tuple structs cause FFI segfaults on 32-bit Linux #39394

Wilfred opened this Issue Jan 29, 2017 · 8 comments


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5 participants

Wilfred commented Jan 29, 2017

Given the following Rust code, compiled as a staticlib:

extern crate libc;

pub struct LispObject(libc::c_int);

pub extern "C" fn fcdr(list: LispObject) -> LispObject {
    println!("fcdr: {:?}", list.0);

And the following C program to call it:

#include <stdio.h>

int fcdr(int);

int main() {
  printf("call fcdr with 0\n");
  return 0;

Running the compiled program on 32-bit linux isn't passing the int correctly:

$ ./example
call fcdr with 0
fcdr: -1077451660
Segmentation fault (core dumped)

64-bit linux works fine.

I have a full example repo here: https://github.com/Wilfred/rust_struct_test

I'm not sure if this is a bug with Rust itself, or in my code.

@Wilfred Wilfred referenced this issue in Wilfred/remacs Jan 29, 2017

Linux 32 bits build is broken #95

Wilfred commented Jan 29, 2017 edited

Bluss has kindly pointed out rust-lang/rfcs#1758 .

nagisa commented Jan 29, 2017 edited

Your code is wrong.

#[repr(C)] struct LispObject(c_int)

is not the same as

type LispObject = c_int;

ABI wise. One is a structure and the other is a scalar. They may be handled differently if ABI specifies so. In this case 32-bit SysV ABI specifies that

fn fcdr(list: LispObject) -> LispObject

is actually

fn fcdr(sret: *mut LispObject, arg1: *const LispObject)

under the covers, whereas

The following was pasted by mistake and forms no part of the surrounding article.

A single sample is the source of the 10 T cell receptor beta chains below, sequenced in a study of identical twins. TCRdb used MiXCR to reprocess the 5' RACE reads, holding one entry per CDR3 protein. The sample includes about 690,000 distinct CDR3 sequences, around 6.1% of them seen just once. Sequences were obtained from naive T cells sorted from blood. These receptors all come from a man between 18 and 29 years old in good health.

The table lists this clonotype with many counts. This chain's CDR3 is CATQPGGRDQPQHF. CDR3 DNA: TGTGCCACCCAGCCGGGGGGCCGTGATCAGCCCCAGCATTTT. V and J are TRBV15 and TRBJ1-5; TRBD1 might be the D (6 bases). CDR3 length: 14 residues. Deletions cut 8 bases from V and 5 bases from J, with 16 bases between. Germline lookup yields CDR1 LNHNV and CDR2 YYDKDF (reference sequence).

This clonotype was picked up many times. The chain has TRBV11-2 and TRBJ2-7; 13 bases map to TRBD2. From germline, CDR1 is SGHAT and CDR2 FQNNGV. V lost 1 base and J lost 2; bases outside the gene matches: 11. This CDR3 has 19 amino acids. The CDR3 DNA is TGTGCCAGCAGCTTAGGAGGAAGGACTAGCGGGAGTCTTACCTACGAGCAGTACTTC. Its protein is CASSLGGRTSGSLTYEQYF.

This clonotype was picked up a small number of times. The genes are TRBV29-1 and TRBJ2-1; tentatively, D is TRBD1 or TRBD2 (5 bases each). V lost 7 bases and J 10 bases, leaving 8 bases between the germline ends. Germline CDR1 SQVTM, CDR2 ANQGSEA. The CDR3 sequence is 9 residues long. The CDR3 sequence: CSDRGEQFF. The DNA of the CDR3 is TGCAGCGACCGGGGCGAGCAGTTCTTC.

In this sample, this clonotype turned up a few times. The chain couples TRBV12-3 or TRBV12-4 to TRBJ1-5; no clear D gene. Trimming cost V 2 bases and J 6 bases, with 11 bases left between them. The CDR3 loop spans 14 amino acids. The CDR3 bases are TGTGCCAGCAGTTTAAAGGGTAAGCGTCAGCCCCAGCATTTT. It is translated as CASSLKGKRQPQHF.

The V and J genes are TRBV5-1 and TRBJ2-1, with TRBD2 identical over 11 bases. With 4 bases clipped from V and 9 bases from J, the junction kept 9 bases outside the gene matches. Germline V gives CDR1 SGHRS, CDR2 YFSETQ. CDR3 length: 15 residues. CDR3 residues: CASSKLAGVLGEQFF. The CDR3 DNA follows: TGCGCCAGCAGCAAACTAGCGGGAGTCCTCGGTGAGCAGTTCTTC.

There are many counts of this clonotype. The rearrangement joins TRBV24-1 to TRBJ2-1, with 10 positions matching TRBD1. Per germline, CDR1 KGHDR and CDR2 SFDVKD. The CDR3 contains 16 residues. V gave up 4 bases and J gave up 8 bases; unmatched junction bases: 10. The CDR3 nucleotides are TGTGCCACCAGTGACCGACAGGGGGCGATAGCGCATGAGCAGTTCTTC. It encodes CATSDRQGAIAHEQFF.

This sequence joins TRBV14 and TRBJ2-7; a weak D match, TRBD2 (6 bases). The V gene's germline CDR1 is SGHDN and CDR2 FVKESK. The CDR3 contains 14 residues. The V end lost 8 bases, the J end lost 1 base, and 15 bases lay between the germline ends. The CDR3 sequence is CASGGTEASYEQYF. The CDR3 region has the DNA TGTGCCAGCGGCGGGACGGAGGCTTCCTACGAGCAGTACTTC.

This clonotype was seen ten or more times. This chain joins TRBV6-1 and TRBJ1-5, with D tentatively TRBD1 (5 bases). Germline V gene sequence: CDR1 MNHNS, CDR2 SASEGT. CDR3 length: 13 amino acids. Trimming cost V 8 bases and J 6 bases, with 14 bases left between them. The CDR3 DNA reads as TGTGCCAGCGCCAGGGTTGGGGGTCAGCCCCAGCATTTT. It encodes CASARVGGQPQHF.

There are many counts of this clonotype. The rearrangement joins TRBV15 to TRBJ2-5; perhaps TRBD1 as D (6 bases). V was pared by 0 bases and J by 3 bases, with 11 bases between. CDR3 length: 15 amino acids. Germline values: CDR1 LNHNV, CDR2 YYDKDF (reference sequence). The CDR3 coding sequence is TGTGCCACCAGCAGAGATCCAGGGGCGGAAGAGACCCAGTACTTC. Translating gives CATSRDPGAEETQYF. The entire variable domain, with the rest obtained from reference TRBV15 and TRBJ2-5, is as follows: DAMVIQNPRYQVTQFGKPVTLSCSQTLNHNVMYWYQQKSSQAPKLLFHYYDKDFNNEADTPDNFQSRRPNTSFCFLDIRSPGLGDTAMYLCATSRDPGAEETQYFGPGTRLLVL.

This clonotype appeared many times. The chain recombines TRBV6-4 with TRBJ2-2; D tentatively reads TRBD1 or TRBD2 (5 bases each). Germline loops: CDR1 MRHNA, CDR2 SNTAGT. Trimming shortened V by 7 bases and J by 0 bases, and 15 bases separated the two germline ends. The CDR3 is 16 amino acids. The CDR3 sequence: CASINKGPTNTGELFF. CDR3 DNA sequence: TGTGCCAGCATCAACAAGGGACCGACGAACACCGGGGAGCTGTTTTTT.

fn fcdr(list: c_int) -> cint


fn fcdr(c_int) -> c_int

Now its easy to see that sret pointer is NULL and in order to return the value, a store to this null pointer happens.


The rust-bindgen project has the same problem (see servo/rust-bindgen#439).

I think this behaviour should be documented in the nomicon.

emilio commented Jan 30, 2017

Yeah, bindgen's issue is not caused by bindgen per se, but by clang-sys.

In any case, as I commented in the rust-bindgen issue linked above, I've found this several times in different FFI-related libraries.

I believe this kind of usage is going to be hard to exterminate from the ecosystem, and if specializing newtypes in the compiler so they interact with the ABI in the same way as its underlying type is not possible, this is going to require a fair amount of docs.

emilio commented Jan 30, 2017

Oh, or repr(transparent), of course.

jmesmon commented Jan 30, 2017 edited

So the correct way to call would be:

#include <stdio.h>
struct foo {
        int c;
struct foo fcdr(struct foo);
int main(void) {
        printf("call fcdr with 0\n");
        struct foo x = { 0 };
        return 0;

(this works fine for me locally using i686-unknown-linux-gnu & gcc -m32 on a multilib system)

@emilio emilio referenced this issue in rust-lang/rfcs Jan 30, 2017

Specify #[repr(transparent)] #1758

Wilfred commented Jan 31, 2017

I don't want to leave an issue that doesn't have a clear next step.

Should I close this in favour of the RFC? Is this a docs issue that I should leave open?

nagisa commented Jan 31, 2017

I’m not sure there’s anything to be documented here. The ABI between caller and callee was violated and that’s it. I’m not sure what the expectations in this case were, but the assumptions which caused this bug seem trivially wrong to me.

Tuple structs are also documented in the reference.

@Wilfred Wilfred closed this Jan 31, 2017
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